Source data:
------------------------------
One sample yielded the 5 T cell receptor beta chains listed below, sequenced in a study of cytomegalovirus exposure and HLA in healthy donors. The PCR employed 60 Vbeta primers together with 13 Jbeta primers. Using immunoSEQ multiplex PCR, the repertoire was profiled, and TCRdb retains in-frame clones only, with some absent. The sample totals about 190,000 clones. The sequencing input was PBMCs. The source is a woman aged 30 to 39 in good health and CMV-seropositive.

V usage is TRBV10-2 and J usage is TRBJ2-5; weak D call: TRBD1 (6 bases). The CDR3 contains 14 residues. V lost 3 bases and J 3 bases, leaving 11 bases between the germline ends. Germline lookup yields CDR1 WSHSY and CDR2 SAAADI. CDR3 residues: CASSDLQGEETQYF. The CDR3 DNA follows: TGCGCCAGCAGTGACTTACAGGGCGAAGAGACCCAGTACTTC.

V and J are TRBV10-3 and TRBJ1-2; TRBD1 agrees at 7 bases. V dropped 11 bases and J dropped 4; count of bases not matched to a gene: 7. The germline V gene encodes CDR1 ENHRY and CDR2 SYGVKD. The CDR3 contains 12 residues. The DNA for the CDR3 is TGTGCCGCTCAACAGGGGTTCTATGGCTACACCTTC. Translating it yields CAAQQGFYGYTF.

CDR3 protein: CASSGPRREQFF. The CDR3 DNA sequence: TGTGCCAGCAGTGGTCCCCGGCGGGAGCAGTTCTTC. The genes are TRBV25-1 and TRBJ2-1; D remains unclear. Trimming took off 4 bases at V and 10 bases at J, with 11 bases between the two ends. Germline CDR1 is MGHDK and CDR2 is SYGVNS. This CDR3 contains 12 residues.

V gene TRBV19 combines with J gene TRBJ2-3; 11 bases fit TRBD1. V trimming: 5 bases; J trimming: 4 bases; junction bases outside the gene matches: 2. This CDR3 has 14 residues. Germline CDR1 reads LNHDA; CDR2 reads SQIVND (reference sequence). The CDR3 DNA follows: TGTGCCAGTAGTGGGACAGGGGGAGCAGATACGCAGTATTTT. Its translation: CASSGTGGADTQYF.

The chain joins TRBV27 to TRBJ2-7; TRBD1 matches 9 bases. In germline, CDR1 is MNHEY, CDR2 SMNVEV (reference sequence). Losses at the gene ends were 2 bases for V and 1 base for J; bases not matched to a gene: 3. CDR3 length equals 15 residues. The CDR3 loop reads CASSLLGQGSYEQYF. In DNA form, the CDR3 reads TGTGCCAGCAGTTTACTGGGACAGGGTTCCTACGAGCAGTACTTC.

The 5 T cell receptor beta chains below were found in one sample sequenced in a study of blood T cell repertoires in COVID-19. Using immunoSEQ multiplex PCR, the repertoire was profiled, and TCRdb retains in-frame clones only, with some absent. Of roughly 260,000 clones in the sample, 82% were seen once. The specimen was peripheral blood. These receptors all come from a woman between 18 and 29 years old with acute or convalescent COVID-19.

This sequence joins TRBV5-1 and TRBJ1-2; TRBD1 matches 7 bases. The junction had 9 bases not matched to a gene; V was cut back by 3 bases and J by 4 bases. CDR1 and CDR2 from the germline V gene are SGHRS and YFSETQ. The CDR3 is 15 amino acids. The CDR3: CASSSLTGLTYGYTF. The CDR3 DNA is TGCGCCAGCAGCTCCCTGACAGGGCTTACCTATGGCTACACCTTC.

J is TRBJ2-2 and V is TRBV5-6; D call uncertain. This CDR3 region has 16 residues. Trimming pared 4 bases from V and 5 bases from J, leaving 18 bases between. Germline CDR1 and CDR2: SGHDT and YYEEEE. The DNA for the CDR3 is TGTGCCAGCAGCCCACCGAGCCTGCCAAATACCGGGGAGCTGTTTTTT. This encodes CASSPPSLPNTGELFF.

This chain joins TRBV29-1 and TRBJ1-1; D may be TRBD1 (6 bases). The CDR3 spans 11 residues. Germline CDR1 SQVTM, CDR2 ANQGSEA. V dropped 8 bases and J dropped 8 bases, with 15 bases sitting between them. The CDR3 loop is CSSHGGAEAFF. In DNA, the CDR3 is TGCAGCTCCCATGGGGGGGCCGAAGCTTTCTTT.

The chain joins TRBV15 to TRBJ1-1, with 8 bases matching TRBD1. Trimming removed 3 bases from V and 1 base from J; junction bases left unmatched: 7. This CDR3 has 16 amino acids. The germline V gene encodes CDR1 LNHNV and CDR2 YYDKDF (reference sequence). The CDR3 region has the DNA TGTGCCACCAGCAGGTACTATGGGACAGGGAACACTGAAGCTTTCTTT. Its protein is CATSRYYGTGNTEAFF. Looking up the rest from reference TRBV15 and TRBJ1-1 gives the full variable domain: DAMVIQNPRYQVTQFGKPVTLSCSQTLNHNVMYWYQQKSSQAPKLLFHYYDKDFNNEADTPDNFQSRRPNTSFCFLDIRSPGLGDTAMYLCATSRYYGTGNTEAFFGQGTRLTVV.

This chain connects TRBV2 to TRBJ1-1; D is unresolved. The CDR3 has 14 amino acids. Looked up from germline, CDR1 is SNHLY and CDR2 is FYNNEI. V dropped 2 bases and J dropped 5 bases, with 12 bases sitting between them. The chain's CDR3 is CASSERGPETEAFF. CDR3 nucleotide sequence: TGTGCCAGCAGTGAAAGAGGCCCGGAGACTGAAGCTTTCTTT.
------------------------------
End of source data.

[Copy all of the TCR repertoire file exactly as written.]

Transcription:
One sample yielded the 5 T cell receptor beta chains listed below, sequenced in a study of cytomegalovirus exposure and HLA in healthy donors. The PCR employed 60 Vbeta primers together with 13 Jbeta primers. Using immunoSEQ multiplex PCR, the repertoire was profiled, and TCRdb retains in-frame clones only, with some absent. The sample totals about 190,000 clones. The sequencing input was PBMCs. The source is a woman aged 30 to 39 in good health and CMV-seropositive.

V usage is TRBV10-2 and J usage is TRBJ2-5; weak D call: TRBD1 (6 bases). The CDR3 contains 14 residues. V lost 3 bases and J 3 bases, leaving 11 bases between the germline ends. Germline lookup yields CDR1 WSHSY and CDR2 SAAADI. CDR3 residues: CASSDLQGEETQYF. The CDR3 DNA follows: TGCGCCAGCAGTGACTTACAGGGCGAAGAGACCCAGTACTTC.

V and J are TRBV10-3 and TRBJ1-2; TRBD1 agrees at 7 bases. V dropped 11 bases and J dropped 4; count of bases not matched to a gene: 7. The germline V gene encodes CDR1 ENHRY and CDR2 SYGVKD. The CDR3 contains 12 residues. The DNA for the CDR3 is TGTGCCGCTCAACAGGGGTTCTATGGCTACACCTTC. Translating it yields CAAQQGFYGYTF.

CDR3 protein: CASSGPRREQFF. The CDR3 DNA sequence: TGTGCCAGCAGTGGTCCCCGGCGGGAGCAGTTCTTC. The genes are TRBV25-1 and TRBJ2-1; D remains unclear. Trimming took off 4 bases at V and 10 bases at J, with 11 bases between the two ends. Germline CDR1 is MGHDK and CDR2 is SYGVNS. This CDR3 contains 12 residues.

V gene TRBV19 combines with J gene TRBJ2-3; 11 bases fit TRBD1. V trimming: 5 bases; J trimming: 4 bases; junction bases outside the gene matches: 2. This CDR3 has 14 residues. Germline CDR1 reads LNHDA; CDR2 reads SQIVND (reference sequence). The CDR3 DNA follows: TGTGCCAGTAGTGGGACAGGGGGAGCAGATACGCAGTATTTT. Its translation: CASSGTGGADTQYF.

The chain joins TRBV27 to TRBJ2-7; TRBD1 matches 9 bases. In germline, CDR1 is MNHEY, CDR2 SMNVEV (reference sequence). Losses at the gene ends were 2 bases for V and 1 base for J; bases not matched to a gene: 3. CDR3 length equals 15 residues. The CDR3 loop reads CASSLLGQGSYEQYF. In DNA form, the CDR3 reads TGTGCCAGCAGTTTACTGGGACAGGGTTCCTACGAGCAGTACTTC.

The 5 T cell receptor beta chains below were found in one sample sequenced in a study of blood T cell repertoires in COVID-19. Using immunoSEQ multiplex PCR, the repertoire was profiled, and TCRdb retains in-frame clones only, with some absent. Of roughly 260,000 clones in the sample, 82% were seen once. The specimen was peripheral blood. These receptors all come from a woman between 18 and 29 years old with acute or convalescent COVID-19.

This sequence joins TRBV5-1 and TRBJ1-2; TRBD1 matches 7 bases. The junction had 9 bases not matched to a gene; V was cut back by 3 bases and J by 4 bases. CDR1 and CDR2 from the germline V gene are SGHRS and YFSETQ. The CDR3 is 15 amino acids. The CDR3: CASSSLTGLTYGYTF. The CDR3 DNA is TGCGCCAGCAGCTCCCTGACAGGGCTTACCTATGGCTACACCTTC.

J is TRBJ2-2 and V is TRBV5-6; D call uncertain. This CDR3 region has 16 residues. Trimming pared 4 bases from V and 5 bases from J, leaving 18 bases between. Germline CDR1 and CDR2: SGHDT and YYEEEE. The DNA for the CDR3 is TGTGCCAGCAGCCCACCGAGCCTGCCAAATACCGGGGAGCTGTTTTTT. This encodes CASSPPSLPNTGELFF.

This chain joins TRBV29-1 and TRBJ1-1; D may be TRBD1 (6 bases). The CDR3 spans 11 residues. Germline CDR1 SQVTM, CDR2 ANQGSEA. V dropped 8 bases and J dropped 8 bases, with 15 bases sitting between them. The CDR3 loop is CSSHGGAEAFF. In DNA, the CDR3 is TGCAGCTCCCATGGGGGGGCCGAAGCTTTCTTT.

The chain joins TRBV15 to TRBJ1-1, with 8 bases matching TRBD1. Trimming removed 3 bases from V and 1 base from J; junction bases left unmatched: 7. This CDR3 has 16 amino acids. The germline V gene encodes CDR1 LNHNV and CDR2 YYDKDF (reference sequence). The CDR3 region has the DNA TGTGCCACCAGCAGGTACTATGGGACAGGGAACACTGAAGCTTTCTTT. Its protein is CATSRYYGTGNTEAFF. Looking up the rest from reference TRBV15 and TRBJ1-1 gives the full variable domain: DAMVIQNPRYQVTQFGKPVTLSCSQTLNHNVMYWYQQKSSQAPKLLFHYYDKDFNNEADTPDNFQSRRPNTSFCFLDIRSPGLGDTAMYLCATSRYYGTGNTEAFFGQGTRLTVV.

This chain connects TRBV2 to TRBJ1-1; D is unresolved. The CDR3 has 14 amino acids. Looked up from germline, CDR1 is SNHLY and CDR2 is FYNNEI. V dropped 2 bases and J dropped 5 bases, with 12 bases sitting between them. The chain's CDR3 is CASSERGPETEAFF. CDR3 nucleotide sequence: TGTGCCAGCAGTGAAAGAGGCCCGGAGACTGAAGCTTTCTTT.